projects totals nearly USD 40 million. However, the state budget
allocation for these six projects this year is only USD 6.8 million.
Therefore, "mobilizing funds from other sources is an urgent need,"
according to Tran Dang, Director General at MOH's Vietnam Food
Administration (VFA).

EDUCATION AND MEDIA CAMPAIGNS
-----------------------------

5. (U) Despite ongoing GVN efforts, the number of entities that
produce food products for the domestic market that fully understand
modern standards and controls for food safety remains low, though
the percentage increased from 47.8 percent in 2005 to 53.8 percent
in 2007, according to a public statement from Deputy Prime Minister
Nguyen Sinh Hung. Vietnamese consumers, as well, seem uninformed
about food safety issues. A recent survey by the online newspaper
VnExpress of 3,740 readers found that 1540 readers (41 percent) were
not concerned by the ongoing cholera epidemic because they thought
it was a "normal diarrhea" epidemic. To combat this lack of
awareness, MOH officials state that with technical assistance from
the WHO they are "stepping up" the campaign to warn people of the
dangers of eating uncooked vegetables, using unhygienic food outlets
and drinking contaminated water.

6. (U) During the cholera outbreaks, MOH's Tien stated that the
campaign used television, radio and newspaper to get the word out

HANOI 00000694 002 OF 003


about necessary food safety precautions. State-controlled mass
media outlets carried interviews with health officers from the MOH
and Ministry of Agriculture and Rural Development. Mass media
outlets also featured online question and answer sessions regarding
the outbreaks. More than six million flyers and posters and 1000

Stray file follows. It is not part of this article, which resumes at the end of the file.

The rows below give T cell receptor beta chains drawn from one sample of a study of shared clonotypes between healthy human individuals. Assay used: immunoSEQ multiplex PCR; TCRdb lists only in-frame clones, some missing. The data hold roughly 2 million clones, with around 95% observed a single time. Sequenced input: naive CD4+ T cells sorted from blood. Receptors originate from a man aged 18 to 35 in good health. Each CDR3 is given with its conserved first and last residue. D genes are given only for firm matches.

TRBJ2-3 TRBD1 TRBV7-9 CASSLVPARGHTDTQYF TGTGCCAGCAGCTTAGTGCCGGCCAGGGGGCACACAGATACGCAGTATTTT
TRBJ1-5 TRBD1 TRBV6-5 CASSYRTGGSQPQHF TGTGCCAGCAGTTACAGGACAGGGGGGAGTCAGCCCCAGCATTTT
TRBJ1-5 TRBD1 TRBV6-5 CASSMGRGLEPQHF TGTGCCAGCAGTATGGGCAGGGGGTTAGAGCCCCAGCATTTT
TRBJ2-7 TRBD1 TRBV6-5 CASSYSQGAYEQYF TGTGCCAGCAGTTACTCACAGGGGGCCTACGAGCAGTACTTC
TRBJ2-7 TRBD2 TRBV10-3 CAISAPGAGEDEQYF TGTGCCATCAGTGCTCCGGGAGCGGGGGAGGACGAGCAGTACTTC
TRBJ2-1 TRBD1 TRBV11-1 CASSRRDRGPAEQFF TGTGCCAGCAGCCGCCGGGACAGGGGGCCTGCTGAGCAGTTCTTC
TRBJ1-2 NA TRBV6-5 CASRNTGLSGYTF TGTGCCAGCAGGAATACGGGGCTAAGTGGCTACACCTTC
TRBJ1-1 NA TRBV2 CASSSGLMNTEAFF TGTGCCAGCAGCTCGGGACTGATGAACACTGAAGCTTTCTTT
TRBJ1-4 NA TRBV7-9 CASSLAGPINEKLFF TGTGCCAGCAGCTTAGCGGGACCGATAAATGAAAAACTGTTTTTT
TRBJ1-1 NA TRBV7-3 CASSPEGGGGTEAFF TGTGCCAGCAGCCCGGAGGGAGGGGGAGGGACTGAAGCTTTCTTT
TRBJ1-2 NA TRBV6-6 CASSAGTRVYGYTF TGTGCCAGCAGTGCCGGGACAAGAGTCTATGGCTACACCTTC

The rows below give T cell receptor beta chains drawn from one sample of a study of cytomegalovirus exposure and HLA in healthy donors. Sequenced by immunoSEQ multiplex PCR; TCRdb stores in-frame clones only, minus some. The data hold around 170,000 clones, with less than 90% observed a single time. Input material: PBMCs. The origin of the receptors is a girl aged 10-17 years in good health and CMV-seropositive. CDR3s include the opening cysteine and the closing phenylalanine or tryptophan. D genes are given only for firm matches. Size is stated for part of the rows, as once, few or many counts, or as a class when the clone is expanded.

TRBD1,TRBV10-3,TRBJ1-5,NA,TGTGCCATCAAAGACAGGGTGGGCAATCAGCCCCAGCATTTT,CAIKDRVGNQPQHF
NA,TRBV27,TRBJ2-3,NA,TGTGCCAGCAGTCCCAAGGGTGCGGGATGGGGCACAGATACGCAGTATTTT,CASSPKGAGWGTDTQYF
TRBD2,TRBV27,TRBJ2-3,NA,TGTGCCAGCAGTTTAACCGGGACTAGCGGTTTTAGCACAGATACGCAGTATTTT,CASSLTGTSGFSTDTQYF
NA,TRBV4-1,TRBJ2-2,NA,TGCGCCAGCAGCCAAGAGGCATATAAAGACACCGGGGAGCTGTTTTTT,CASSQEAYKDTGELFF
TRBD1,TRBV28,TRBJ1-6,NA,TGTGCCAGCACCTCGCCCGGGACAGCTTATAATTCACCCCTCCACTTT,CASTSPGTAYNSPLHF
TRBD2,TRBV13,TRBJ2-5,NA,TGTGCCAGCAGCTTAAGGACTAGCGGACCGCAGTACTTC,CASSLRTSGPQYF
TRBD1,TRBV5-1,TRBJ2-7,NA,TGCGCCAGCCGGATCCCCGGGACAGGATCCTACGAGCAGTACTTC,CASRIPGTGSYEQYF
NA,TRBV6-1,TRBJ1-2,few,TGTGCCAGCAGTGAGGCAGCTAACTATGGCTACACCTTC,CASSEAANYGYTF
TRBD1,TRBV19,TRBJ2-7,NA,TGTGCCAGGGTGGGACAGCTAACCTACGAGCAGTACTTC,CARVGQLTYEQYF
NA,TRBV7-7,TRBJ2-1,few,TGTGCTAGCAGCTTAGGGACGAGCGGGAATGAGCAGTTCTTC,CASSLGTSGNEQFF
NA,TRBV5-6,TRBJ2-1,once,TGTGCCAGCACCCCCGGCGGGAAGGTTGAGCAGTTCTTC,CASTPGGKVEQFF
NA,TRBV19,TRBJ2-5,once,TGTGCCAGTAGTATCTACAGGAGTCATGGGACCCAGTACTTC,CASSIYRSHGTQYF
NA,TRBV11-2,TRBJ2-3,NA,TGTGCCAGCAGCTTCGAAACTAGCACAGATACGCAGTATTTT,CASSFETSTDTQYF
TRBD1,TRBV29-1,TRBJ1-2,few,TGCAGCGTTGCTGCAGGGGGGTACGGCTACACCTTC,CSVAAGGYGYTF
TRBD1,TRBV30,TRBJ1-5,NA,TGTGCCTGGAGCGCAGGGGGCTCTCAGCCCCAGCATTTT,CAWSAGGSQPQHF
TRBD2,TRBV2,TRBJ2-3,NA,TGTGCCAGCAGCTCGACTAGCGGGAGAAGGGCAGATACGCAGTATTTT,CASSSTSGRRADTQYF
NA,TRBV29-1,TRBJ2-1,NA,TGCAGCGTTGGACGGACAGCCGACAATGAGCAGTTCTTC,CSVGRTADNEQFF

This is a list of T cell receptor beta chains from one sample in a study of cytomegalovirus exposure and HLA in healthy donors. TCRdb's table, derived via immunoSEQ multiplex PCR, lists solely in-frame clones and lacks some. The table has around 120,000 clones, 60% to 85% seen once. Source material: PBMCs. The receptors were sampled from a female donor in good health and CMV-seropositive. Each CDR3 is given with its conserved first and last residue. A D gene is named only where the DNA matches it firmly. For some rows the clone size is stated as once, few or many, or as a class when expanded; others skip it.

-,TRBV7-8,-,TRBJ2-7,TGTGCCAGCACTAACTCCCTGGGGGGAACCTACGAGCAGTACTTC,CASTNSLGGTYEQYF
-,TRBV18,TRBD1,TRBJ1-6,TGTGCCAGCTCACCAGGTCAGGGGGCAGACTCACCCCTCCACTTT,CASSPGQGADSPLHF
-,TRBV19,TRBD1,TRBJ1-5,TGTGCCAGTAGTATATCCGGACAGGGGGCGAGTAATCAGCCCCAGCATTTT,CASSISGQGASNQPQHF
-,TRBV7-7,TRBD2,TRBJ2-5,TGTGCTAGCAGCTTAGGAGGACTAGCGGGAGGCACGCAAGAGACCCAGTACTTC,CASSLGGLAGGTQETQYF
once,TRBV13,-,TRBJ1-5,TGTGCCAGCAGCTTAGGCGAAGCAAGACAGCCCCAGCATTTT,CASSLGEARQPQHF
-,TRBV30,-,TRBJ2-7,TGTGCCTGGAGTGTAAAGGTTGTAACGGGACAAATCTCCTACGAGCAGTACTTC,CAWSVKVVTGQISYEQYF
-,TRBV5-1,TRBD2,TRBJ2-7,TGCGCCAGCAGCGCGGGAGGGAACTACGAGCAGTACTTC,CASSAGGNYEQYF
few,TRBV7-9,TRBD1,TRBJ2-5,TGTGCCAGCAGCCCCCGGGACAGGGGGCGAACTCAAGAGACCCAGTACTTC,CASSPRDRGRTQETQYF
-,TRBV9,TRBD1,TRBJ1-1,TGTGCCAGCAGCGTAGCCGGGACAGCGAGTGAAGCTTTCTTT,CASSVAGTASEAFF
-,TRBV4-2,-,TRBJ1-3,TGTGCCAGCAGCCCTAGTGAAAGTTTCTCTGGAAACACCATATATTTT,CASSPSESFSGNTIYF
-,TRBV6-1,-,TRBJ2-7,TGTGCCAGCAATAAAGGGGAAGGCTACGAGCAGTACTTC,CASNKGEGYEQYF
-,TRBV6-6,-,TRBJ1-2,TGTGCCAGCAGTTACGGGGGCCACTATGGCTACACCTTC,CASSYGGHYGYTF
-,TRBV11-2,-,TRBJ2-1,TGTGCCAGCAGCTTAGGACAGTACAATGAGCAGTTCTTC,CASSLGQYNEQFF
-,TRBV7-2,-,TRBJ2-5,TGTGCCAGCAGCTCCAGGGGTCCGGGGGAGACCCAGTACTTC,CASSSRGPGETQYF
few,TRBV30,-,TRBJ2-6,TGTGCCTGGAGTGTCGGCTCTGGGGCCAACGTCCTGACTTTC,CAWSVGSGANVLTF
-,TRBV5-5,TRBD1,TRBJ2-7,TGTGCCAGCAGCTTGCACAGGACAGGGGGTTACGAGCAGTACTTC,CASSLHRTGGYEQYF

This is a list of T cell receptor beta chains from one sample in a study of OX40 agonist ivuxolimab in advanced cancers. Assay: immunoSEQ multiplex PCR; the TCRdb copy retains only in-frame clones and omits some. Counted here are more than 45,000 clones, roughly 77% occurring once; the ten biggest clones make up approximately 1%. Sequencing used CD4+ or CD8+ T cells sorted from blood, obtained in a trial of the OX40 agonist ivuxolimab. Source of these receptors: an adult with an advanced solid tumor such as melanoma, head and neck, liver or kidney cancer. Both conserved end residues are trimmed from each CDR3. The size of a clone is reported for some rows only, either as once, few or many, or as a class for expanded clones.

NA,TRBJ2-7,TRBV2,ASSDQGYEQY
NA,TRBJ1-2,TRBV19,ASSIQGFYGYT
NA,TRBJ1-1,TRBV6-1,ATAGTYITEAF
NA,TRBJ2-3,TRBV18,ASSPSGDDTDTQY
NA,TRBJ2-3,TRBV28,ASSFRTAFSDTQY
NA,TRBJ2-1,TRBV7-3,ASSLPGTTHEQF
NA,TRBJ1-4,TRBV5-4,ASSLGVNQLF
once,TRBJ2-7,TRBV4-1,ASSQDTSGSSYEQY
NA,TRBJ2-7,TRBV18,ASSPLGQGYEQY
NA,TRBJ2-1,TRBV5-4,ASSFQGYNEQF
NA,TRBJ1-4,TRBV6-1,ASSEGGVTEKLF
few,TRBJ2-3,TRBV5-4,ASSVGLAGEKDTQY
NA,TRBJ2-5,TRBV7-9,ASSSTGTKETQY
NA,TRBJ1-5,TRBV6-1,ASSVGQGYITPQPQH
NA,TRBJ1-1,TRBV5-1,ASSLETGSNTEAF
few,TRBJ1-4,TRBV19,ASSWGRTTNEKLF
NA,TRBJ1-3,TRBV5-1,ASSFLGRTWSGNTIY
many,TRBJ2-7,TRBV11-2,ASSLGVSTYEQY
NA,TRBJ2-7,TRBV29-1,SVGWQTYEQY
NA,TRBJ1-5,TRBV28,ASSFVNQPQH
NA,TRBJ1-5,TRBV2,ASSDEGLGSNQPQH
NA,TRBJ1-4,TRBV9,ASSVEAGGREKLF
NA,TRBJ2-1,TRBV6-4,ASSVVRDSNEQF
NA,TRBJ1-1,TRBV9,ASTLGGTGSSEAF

video tapes and CDs were distributed across Vietnam. More
generally, the Department of Food Safety and Hygiene also has put
out public notices in an effort "to raise people's awareness about
food safety issues." Themes stressed in these notices include: 1)
consuming well-cooked and clean food and drink; 2) washing hands
regularly; 3) washing cooking materials and bowls thoroughly; 4)
preserving food; 5) properly disposing of waste; and, 6) not eating
raw food. In rural areas, MOH sent local officers to advise people
how to cook and follow proper food safety precautions.

A MONTH OF "ACTION"
-------------------

7. (U) Earlier last month, MOH launched an "action month for food
safety and hygiene quality" (from April 15 to May 15) nationwide. A
kickoff meeting, "Extended Health Partnership Group Meeting on Food
Safety" was held, with invited participation by the WHO, the UN Food
and Agricultural Organization and USDA. During the meeting,
participants examined numerous inconsistent and inadequate laws,
regulations and standards, highlighting the fundamental policy
development challenges. Recommended activities included "speeding
up" inspections and examination of food safety and hygiene; prompt
detection and punishment of violations of food safety laws; and
promoting the issuance of food safety certificates for establishing,
producing and trading in food for restaurants and food vendors.
However, the lack of adequate and sufficient laboratory capacity
impedes testing, without which the GVN cannot fully enforce its food
safety laws.


LIMITED FOOD SAFETY INSPECTION PROFESSIONALS
--------------------------------------------

8. (U) Staffing for professional food safety inspection remains
limited, particularly in the provinces. According to the VFA, which
operates the government's food inspection, it has only 230
inspection professionals at all levels. According to Deputy
Director Tien, VFA has "no-well-trained inspection employees" and
has "just submitted" a project proposal to train more inspectors in